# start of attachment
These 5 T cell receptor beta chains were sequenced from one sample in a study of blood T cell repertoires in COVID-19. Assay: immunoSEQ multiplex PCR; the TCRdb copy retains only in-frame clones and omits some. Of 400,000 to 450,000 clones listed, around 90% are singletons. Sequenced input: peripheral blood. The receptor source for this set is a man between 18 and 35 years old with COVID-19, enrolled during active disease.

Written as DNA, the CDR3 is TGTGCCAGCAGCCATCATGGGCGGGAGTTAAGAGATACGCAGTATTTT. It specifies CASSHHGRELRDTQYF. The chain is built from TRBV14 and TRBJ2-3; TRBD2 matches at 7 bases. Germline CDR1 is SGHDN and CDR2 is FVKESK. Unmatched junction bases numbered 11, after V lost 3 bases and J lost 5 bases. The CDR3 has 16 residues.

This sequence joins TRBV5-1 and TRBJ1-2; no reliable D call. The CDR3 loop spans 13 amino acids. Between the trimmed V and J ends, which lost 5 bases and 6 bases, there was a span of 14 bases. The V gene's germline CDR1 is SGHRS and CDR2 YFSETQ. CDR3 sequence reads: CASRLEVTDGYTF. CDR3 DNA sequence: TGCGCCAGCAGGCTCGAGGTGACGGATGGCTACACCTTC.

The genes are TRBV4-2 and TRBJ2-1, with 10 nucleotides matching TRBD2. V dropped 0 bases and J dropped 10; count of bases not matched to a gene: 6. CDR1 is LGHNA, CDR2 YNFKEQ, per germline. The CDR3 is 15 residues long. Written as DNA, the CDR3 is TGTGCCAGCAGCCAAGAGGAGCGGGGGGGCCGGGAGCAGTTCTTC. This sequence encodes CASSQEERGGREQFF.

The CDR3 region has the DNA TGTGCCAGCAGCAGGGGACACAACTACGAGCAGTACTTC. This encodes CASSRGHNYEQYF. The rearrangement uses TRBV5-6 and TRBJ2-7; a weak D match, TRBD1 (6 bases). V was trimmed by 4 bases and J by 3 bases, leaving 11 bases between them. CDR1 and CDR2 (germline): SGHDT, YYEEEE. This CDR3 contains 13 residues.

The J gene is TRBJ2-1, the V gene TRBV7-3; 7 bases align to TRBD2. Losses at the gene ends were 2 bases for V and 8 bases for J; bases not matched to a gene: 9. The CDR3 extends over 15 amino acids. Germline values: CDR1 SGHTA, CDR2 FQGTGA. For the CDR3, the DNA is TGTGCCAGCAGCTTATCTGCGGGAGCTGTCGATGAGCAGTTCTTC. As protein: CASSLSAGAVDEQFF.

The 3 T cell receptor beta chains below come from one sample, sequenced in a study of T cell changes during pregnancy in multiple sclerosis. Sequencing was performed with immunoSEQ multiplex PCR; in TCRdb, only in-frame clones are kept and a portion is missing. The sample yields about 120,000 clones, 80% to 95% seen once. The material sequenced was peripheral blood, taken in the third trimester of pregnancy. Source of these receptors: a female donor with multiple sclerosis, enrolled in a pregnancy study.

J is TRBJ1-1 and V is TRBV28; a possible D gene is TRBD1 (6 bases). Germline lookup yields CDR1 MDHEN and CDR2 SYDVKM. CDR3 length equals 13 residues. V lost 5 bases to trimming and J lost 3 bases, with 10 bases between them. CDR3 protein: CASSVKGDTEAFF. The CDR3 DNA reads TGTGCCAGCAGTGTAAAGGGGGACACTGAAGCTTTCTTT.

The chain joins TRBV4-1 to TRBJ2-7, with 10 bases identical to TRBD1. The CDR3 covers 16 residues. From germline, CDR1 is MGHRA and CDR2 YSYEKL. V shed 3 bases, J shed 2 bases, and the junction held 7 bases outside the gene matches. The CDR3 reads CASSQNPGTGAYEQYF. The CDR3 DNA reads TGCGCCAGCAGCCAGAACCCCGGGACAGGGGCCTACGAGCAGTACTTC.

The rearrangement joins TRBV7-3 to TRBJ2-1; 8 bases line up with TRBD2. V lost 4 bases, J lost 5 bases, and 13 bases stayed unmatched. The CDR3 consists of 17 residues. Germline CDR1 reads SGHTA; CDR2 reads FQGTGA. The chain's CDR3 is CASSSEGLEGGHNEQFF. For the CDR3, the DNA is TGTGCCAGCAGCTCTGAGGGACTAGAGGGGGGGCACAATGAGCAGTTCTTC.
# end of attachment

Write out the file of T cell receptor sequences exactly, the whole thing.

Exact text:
These 5 T cell receptor beta chains were sequenced from one sample in a study of blood T cell repertoires in COVID-19. Assay: immunoSEQ multiplex PCR; the TCRdb copy retains only in-frame clones and omits some. Of 400,000 to 450,000 clones listed, around 90% are singletons. Sequenced input: peripheral blood. The receptor source for this set is a man between 18 and 35 years old with COVID-19, enrolled during active disease.

Written as DNA, the CDR3 is TGTGCCAGCAGCCATCATGGGCGGGAGTTAAGAGATACGCAGTATTTT. It specifies CASSHHGRELRDTQYF. The chain is built from TRBV14 and TRBJ2-3; TRBD2 matches at 7 bases. Germline CDR1 is SGHDN and CDR2 is FVKESK. Unmatched junction bases numbered 11, after V lost 3 bases and J lost 5 bases. The CDR3 has 16 residues.

This sequence joins TRBV5-1 and TRBJ1-2; no reliable D call. The CDR3 loop spans 13 amino acids. Between the trimmed V and J ends, which lost 5 bases and 6 bases, there was a span of 14 bases. The V gene's germline CDR1 is SGHRS and CDR2 YFSETQ. CDR3 sequence reads: CASRLEVTDGYTF. CDR3 DNA sequence: TGCGCCAGCAGGCTCGAGGTGACGGATGGCTACACCTTC.

The genes are TRBV4-2 and TRBJ2-1, with 10 nucleotides matching TRBD2. V dropped 0 bases and J dropped 10; count of bases not matched to a gene: 6. CDR1 is LGHNA, CDR2 YNFKEQ, per germline. The CDR3 is 15 residues long. Written as DNA, the CDR3 is TGTGCCAGCAGCCAAGAGGAGCGGGGGGGCCGGGAGCAGTTCTTC. This sequence encodes CASSQEERGGREQFF.

The CDR3 region has the DNA TGTGCCAGCAGCAGGGGACACAACTACGAGCAGTACTTC. This encodes CASSRGHNYEQYF. The rearrangement uses TRBV5-6 and TRBJ2-7; a weak D match, TRBD1 (6 bases). V was trimmed by 4 bases and J by 3 bases, leaving 11 bases between them. CDR1 and CDR2 (germline): SGHDT, YYEEEE. This CDR3 contains 13 residues.

The J gene is TRBJ2-1, the V gene TRBV7-3; 7 bases align to TRBD2. Losses at the gene ends were 2 bases for V and 8 bases for J; bases not matched to a gene: 9. The CDR3 extends over 15 amino acids. Germline values: CDR1 SGHTA, CDR2 FQGTGA. For the CDR3, the DNA is TGTGCCAGCAGCTTATCTGCGGGAGCTGTCGATGAGCAGTTCTTC. As protein: CASSLSAGAVDEQFF.

The 3 T cell receptor beta chains below come from one sample, sequenced in a study of T cell changes during pregnancy in multiple sclerosis. Sequencing was performed with immunoSEQ multiplex PCR; in TCRdb, only in-frame clones are kept and a portion is missing. The sample yields about 120,000 clones, 80% to 95% seen once. The material sequenced was peripheral blood, taken in the third trimester of pregnancy. Source of these receptors: a female donor with multiple sclerosis, enrolled in a pregnancy study.

J is TRBJ1-1 and V is TRBV28; a possible D gene is TRBD1 (6 bases). Germline lookup yields CDR1 MDHEN and CDR2 SYDVKM. CDR3 length equals 13 residues. V lost 5 bases to trimming and J lost 3 bases, with 10 bases between them. CDR3 protein: CASSVKGDTEAFF. The CDR3 DNA reads TGTGCCAGCAGTGTAAAGGGGGACACTGAAGCTTTCTTT.

The chain joins TRBV4-1 to TRBJ2-7, with 10 bases identical to TRBD1. The CDR3 covers 16 residues. From germline, CDR1 is MGHRA and CDR2 YSYEKL. V shed 3 bases, J shed 2 bases, and the junction held 7 bases outside the gene matches. The CDR3 reads CASSQNPGTGAYEQYF. The CDR3 DNA reads TGCGCCAGCAGCCAGAACCCCGGGACAGGGGCCTACGAGCAGTACTTC.

The rearrangement joins TRBV7-3 to TRBJ2-1; 8 bases line up with TRBD2. V lost 4 bases, J lost 5 bases, and 13 bases stayed unmatched. The CDR3 consists of 17 residues. Germline CDR1 reads SGHTA; CDR2 reads FQGTGA. The chain's CDR3 is CASSSEGLEGGHNEQFF. For the CDR3, the DNA is TGTGCCAGCAGCTCTGAGGGACTAGAGGGGGGGCACAATGAGCAGTTCTTC.